Adventure travelers say they would use travel agents and tour operators for their experience in knowing what destinations offer, but these findings question whether these travelers think travel agents and tour operators know exactly what they're looking for: an experience that is all their own.
Self-identified adventure travelers prefer to book travel independently, according to a new report. And although travel agents aren’t entirely forgotten today, they’re certainly not used to the extent they were in the past.
A new Adventure Travel and Trade Association Global Report on Adventure Tourism report, published jointly with the U.N. World Tourism Organization, found 71% of U.S. adventure travelers plan travel completely on their own, without help from travel agencies or tour operators. This statistic aligns with another from a previous study finding only 30% of millennials will use brick-and-mortar travel agencies in the next two years.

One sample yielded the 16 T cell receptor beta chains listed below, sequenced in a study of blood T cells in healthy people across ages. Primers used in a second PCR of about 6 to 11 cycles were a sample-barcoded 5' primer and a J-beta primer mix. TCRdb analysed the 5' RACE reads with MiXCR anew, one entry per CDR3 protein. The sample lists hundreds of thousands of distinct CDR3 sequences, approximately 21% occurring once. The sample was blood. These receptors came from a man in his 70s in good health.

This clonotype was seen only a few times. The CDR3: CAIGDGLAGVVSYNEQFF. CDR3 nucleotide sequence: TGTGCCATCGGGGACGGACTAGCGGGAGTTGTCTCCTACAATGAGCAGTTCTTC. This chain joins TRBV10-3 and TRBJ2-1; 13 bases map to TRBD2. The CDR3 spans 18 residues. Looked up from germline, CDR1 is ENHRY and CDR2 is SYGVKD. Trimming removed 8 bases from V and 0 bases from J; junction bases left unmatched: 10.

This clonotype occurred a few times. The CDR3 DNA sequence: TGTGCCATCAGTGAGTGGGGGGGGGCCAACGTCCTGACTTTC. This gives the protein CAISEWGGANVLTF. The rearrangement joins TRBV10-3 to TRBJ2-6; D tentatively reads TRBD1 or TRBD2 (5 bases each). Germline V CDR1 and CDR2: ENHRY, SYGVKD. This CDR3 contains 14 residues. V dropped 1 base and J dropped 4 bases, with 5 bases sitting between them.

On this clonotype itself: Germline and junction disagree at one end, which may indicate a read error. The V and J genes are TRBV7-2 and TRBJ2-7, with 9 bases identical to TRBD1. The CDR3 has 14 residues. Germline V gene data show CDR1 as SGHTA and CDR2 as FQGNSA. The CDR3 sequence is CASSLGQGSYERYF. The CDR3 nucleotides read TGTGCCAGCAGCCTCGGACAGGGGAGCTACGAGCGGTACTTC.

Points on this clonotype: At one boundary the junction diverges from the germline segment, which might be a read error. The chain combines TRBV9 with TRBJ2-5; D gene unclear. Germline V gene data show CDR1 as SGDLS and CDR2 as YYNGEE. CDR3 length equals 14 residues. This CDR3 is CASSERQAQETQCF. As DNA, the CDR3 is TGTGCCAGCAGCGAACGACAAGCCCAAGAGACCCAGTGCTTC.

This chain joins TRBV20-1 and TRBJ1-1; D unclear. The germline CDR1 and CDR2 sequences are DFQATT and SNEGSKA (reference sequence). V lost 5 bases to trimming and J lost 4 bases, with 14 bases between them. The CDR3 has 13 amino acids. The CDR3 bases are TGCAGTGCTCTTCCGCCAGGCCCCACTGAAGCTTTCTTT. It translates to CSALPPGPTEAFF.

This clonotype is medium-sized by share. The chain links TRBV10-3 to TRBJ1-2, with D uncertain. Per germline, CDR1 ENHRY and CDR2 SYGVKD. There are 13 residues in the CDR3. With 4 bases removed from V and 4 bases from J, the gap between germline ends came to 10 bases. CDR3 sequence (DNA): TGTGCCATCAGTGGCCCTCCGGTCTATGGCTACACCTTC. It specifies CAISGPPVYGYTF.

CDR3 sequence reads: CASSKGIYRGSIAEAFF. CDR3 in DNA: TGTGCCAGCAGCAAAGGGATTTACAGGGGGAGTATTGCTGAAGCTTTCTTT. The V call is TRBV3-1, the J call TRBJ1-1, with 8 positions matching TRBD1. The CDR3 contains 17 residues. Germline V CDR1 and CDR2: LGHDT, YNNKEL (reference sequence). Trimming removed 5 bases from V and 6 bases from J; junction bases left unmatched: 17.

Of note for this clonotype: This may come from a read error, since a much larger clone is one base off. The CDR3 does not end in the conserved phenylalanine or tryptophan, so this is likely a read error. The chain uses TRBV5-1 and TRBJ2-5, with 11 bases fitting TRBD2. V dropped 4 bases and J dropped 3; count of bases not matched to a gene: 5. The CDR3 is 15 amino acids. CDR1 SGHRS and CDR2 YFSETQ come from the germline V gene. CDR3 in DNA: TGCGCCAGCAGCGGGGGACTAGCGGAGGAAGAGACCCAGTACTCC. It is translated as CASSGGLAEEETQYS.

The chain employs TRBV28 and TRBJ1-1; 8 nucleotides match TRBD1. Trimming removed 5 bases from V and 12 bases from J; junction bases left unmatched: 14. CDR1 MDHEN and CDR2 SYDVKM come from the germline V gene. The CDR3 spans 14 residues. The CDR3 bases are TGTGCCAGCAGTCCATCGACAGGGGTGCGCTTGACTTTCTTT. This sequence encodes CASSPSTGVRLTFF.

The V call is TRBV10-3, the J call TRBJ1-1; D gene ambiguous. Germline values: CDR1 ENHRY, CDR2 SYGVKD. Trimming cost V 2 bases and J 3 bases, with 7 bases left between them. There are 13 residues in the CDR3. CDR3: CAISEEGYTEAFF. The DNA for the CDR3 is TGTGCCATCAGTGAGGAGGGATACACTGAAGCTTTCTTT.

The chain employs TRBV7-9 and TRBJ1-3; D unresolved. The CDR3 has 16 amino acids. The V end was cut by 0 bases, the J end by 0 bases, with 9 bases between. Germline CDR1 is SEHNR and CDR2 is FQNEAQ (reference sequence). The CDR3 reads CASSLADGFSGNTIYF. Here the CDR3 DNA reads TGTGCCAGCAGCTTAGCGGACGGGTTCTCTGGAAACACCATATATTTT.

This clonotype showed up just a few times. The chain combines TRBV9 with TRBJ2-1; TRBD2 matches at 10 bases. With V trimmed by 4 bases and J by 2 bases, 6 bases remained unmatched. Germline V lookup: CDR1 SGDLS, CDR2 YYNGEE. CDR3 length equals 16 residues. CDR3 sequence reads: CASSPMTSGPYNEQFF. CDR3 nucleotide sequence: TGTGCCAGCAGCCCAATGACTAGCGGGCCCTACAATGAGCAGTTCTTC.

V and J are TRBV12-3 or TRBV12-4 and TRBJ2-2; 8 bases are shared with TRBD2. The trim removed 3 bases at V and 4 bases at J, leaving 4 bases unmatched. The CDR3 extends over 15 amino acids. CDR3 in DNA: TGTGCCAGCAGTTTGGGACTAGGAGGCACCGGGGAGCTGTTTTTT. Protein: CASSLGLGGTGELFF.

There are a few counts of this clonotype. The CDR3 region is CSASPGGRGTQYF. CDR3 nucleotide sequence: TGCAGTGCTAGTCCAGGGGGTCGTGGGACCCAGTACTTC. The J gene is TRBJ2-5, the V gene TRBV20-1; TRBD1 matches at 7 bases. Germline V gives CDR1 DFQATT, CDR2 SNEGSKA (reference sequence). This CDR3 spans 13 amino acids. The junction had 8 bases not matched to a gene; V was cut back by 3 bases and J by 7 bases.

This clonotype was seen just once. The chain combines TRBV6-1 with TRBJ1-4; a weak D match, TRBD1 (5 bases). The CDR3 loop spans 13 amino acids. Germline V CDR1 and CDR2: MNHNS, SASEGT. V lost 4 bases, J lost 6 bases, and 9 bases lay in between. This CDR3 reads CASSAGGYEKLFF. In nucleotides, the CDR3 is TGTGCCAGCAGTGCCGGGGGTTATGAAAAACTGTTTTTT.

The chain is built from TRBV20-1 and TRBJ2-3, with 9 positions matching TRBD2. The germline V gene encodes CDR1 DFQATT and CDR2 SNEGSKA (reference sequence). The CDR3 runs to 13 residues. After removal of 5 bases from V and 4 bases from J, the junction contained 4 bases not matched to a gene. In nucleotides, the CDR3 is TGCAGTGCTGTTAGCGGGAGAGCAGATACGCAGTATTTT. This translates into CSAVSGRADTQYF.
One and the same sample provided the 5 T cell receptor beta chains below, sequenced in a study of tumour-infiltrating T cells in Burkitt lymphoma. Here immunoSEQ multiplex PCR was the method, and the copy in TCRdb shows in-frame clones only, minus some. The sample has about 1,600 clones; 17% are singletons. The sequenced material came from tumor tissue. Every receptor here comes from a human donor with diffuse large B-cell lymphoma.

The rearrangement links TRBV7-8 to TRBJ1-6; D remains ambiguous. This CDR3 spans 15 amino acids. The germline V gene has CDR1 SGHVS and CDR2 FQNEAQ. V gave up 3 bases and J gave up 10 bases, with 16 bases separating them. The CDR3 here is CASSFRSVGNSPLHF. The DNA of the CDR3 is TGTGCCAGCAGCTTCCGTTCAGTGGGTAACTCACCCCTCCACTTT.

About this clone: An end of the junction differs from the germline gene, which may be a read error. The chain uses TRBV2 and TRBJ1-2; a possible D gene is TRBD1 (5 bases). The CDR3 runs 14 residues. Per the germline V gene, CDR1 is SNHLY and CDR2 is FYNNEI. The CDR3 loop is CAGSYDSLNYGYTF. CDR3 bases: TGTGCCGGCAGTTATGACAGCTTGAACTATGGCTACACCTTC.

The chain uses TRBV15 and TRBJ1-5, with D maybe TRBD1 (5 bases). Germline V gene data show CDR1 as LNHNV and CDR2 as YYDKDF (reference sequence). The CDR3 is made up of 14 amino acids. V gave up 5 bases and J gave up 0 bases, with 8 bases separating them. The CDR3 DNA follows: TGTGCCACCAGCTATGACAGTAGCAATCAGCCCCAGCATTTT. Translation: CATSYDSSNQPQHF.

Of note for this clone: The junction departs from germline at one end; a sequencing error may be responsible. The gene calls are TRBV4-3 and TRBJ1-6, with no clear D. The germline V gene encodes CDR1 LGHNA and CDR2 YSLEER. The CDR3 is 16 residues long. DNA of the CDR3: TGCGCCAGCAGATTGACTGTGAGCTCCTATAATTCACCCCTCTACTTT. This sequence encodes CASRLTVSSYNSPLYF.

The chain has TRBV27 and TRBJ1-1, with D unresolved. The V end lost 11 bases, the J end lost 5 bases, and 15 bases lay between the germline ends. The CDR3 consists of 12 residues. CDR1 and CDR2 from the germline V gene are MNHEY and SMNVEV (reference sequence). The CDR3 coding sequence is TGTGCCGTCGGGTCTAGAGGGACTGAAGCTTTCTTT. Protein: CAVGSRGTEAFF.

While travel agents and tour operators offer expertise on destinations and activities offered, these findings indicate a majority of adventure travelers feel that knowledge isn’t needed. Adventure travel in developing economies like South America, the Middle East, and Africa will continue to grow in the coming years as these populations gain more disposable income, the report finds. These travelers also value international travel, as 71% of them have a valid passport.
While a majority of these travelers don’t go it alone, choosing to bring friends, spouses or children along, their travel companions aren’t the top reasons why they’re making the trek. Adventure travelers ranked the natural beauty and activities offered at a destination as top reasons for choosing to travel there, whereas non-adventure travelers ranked having family and friends at the destination as the most important factor for their choices.
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Photo credit: Kayaks lined up in Rockport, ME. Daniel Dionne / Flickr